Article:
Back in Tennessee, a man named "Time Out" told me that he made it to Harper's Ferry years ago and then quit. He said that the halfway point comes with joy, but also a mental battle of remembering why you're hiking. Having scarcely hit 300 miles, I couldn't fathom how someone would hike more than 1000 miles and then just quit. No physical injury, no life event that calls you from the trail--just deciding that you're done.
Now, having crossed over into Pennsylvania, I think I understand his decision a bit more. Don't worry, the idea of quitting early is still far from my mind. And yet, as I left Virginia, I realized that I had gotten what I expected from the Trail so far.
I have toiled in nature: facing snow, wind, rain, and even a burn zone. I've walked with Spring, watching trees and flowers emerge from Winter's slumber and slowly bud. Along my path, I have met bears and a bobcat, slept among mice and spiders, and marveled at the stoic patience of a heron.
I have found my strength. What once required physical rest every few steps now passes by unnoticed. I relish the moments when my glasses fog over, for I know I am being truly challenged. My days of eight miles have grown to twelve, then twenty, and now often thirty. For the first time, I feel physically at my peak.
I have deepened relationships, both old and new. In hiking with my father, my friends, and now my cousin, I have learned more about their lives. When you lose your breath, either from exertion or natural wonder, you share more freely. I have grown comfortable with strangers--sleeping beside people I've met mere minutes before, accepting rides into town, and offering what little food I have to share. I am no longer afraid of who might hurt me and finally open to changing with those I meet.
With that in mind, I could easily walk away from this journey and still call it a success. Despite not reaching Katahdin, I've managed to experience what I had hoped for and then some.
So why keep hiking? Wouldn't it be easier to spend these next few months with family and friends, able to sleep in a bed, shower when I want, and have a flushing toilet?
It would be, that's obvious. But, despite not being at rest, hiking has helped me be at peace. As I've journeyed, I've walked through memories, both joyful and painful. I've reflected on fears and hopes and gained a more grounded understanding of myself. I've also gotten the unexpected from the Trail.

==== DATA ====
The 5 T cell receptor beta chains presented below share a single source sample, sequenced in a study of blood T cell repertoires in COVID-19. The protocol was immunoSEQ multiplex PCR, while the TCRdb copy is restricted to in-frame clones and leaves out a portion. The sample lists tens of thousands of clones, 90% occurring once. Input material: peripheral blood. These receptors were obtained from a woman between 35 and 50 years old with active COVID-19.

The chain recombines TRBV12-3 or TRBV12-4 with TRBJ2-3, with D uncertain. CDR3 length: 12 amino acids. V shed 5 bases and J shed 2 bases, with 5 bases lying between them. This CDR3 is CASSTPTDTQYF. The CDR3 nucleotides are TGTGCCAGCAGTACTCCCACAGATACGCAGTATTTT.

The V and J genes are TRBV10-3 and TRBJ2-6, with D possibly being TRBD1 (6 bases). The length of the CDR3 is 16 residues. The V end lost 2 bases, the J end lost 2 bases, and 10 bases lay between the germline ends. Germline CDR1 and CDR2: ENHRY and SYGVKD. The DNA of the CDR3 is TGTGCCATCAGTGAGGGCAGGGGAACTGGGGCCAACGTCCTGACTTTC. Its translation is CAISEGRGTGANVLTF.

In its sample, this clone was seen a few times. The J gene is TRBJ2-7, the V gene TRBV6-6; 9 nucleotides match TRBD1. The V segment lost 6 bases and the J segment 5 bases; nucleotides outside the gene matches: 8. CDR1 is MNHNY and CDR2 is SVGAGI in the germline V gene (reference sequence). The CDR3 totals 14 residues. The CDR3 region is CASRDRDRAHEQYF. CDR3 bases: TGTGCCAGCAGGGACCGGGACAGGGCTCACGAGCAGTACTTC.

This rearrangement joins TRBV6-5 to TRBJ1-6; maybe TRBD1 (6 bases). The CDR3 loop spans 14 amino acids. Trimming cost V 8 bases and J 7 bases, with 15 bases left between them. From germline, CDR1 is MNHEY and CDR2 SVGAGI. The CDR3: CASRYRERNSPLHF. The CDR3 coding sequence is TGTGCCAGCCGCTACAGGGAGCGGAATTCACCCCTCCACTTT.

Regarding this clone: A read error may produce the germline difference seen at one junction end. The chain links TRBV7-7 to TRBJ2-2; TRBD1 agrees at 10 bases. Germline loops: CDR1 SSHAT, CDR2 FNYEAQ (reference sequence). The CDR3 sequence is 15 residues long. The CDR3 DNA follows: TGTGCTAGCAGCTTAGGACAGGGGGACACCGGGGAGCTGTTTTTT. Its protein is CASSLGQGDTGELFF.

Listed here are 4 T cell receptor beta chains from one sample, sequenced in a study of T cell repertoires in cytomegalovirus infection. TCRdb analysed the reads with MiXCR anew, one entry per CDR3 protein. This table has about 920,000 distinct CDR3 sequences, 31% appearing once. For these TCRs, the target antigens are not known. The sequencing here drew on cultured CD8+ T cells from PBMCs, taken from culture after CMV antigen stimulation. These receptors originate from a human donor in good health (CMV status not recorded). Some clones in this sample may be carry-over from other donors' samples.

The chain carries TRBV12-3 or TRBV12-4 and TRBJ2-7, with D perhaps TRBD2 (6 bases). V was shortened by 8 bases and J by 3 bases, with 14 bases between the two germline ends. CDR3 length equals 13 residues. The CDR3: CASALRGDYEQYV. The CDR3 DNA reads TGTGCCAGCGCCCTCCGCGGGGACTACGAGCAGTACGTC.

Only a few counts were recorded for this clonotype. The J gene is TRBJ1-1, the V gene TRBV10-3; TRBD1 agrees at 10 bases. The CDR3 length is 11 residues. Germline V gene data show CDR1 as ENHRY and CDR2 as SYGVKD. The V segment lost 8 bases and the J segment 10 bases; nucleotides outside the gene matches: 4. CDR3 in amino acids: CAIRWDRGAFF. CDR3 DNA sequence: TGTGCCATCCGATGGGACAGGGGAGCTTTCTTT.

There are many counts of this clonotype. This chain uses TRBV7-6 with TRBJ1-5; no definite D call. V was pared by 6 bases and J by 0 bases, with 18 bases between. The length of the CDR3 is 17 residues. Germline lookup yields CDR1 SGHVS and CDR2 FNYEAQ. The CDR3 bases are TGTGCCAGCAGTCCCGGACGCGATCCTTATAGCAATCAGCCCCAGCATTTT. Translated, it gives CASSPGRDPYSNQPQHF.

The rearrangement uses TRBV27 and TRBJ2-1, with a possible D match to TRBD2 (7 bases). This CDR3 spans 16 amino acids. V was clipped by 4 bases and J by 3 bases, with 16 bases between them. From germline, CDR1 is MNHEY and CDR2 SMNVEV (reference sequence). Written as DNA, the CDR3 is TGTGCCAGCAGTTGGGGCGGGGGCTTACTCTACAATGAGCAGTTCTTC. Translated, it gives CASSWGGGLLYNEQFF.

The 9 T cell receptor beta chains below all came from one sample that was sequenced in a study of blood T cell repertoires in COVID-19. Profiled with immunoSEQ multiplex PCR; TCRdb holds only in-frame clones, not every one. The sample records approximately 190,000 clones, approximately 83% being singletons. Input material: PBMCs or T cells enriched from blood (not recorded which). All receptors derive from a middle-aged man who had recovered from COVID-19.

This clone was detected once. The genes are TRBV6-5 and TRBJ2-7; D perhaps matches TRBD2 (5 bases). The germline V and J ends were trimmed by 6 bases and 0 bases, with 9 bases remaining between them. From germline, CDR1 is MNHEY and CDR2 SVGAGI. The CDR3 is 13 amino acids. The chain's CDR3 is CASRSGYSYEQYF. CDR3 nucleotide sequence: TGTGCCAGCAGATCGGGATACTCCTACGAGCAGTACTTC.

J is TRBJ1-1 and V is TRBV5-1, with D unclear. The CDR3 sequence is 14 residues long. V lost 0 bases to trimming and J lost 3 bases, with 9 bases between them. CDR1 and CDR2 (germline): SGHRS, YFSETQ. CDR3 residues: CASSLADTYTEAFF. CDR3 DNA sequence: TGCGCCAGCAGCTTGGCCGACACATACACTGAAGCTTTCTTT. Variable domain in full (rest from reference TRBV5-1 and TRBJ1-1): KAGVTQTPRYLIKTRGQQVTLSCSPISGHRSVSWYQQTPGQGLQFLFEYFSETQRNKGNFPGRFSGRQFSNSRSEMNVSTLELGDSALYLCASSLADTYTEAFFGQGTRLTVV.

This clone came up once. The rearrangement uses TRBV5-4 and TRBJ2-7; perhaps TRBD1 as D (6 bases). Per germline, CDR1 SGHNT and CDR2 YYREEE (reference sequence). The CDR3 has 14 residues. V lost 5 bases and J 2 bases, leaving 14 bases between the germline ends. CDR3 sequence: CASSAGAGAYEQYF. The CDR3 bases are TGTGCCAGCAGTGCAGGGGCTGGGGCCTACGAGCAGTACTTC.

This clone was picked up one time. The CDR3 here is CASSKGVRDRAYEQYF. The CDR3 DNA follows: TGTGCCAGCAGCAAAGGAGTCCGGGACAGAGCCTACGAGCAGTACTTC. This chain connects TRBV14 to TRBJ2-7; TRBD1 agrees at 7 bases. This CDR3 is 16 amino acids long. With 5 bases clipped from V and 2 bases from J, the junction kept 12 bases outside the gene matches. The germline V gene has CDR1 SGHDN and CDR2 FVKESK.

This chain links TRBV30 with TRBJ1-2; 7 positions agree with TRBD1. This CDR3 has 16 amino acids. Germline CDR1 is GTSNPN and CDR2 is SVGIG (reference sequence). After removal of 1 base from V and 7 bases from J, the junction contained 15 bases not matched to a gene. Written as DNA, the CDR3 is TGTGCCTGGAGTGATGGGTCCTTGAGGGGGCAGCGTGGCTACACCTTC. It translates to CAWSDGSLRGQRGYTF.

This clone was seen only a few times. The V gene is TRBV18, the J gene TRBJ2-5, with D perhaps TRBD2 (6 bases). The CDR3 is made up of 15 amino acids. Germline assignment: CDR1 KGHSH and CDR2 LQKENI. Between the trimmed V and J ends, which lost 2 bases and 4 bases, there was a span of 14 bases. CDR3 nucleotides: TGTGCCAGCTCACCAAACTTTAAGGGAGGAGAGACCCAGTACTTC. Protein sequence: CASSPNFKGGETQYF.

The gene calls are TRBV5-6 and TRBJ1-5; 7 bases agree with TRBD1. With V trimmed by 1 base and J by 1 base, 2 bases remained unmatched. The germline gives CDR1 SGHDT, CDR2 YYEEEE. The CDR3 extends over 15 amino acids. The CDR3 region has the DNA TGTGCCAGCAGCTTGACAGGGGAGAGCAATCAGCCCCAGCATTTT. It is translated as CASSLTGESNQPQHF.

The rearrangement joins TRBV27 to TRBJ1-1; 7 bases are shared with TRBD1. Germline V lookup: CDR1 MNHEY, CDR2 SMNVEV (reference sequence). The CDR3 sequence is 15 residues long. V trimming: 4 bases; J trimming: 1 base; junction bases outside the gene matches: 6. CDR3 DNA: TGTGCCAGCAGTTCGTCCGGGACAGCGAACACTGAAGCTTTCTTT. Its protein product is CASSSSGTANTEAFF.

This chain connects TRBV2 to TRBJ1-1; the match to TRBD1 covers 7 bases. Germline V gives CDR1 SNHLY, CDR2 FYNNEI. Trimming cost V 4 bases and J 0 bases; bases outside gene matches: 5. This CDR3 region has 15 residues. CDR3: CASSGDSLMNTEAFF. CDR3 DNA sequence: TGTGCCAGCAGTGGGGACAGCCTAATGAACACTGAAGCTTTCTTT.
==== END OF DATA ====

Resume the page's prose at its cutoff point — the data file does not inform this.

I understand my body more deeply. I spend each morning with a ritual of massaging my feet, preparing them for the day ahead and taking note of pain points. I get to experience how my hungry body takes in food and immediately sets about transforming it into nourishment and energy. I know the limits of my resilience and have come to appreciate my ability to recover.
I am also more comfortable living among nature, not just in it. I woke up one morning to three spiders curled up in my sleeping bag near my head for warmth. Usually I would have been terrified, but instead I simply brushed them away and set about packing up my things. I no longer mind the scurrying footsteps of mice at night nor the cracking of branches signaling a large animal nearby. I don't mind the dirt or smell and wear them as a badge of honor.
I've learned to appreciate accomplishments for myself. I've climbed to the top of fire towers alone, crippled by my fear of heights, but exhilarated all the same. I wasn't pressured out of my comfort zone, I pushed myself there of my own accord. I've taken in sunrises and vistas, no camera or phone, just allowing the moment to sink in.
Each of these moments hold unexpected lessons. And with each memory, what I learn gets carved just a little deeper into my being. Because I know that it's true that some lessons we need to learn more than once. So, I keep hiking, despite knowing that I've gained what I expected, hoping that there's more to come. I can't imagine that the Trail is finished with me yet, so I intend to finish it as well.